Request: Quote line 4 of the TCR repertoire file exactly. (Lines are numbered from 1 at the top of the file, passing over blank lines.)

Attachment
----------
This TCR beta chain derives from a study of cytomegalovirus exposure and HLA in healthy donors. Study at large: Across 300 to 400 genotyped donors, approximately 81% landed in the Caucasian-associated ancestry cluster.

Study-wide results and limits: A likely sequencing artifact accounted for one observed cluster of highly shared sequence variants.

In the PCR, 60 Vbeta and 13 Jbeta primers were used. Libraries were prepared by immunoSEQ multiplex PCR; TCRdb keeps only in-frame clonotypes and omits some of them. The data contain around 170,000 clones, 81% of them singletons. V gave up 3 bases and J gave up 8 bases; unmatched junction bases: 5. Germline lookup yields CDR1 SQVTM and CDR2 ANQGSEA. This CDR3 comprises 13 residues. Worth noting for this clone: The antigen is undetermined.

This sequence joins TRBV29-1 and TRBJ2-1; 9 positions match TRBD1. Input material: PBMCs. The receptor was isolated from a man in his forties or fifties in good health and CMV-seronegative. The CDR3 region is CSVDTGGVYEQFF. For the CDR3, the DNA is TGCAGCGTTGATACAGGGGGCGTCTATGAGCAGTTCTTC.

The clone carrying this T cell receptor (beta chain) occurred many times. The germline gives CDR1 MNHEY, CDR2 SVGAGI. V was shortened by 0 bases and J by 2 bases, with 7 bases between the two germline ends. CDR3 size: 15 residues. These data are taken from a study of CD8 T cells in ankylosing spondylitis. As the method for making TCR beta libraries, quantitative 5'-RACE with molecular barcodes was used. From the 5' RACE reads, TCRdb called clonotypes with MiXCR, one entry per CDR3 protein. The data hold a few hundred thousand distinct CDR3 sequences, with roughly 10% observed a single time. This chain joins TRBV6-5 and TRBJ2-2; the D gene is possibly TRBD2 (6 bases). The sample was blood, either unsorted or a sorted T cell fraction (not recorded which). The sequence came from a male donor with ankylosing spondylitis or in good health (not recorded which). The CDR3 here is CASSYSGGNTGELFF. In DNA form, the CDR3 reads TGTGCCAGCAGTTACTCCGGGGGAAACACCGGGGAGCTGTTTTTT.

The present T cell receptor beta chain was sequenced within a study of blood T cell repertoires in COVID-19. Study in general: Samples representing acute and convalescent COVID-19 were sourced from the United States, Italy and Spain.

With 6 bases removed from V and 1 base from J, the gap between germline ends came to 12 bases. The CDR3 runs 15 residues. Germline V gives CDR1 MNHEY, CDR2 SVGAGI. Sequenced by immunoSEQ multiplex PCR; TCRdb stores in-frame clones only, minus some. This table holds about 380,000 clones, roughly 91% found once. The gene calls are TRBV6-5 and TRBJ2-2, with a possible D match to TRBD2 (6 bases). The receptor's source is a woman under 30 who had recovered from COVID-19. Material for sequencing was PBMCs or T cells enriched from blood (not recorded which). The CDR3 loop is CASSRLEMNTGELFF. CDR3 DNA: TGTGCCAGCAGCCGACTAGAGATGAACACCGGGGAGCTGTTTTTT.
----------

This sequence joins TRBV29-1 and TRBJ2-1; 9 positions match TRBD1. Input material: PBMCs. The receptor was isolated from a man in his forties or fifties in good health and CMV-seronegative. The CDR3 region is CSVDTGGVYEQFF. For the CDR3, the DNA is TGCAGCGTTGATACAGGGGGCGTCTATGAGCAGTTCTTC.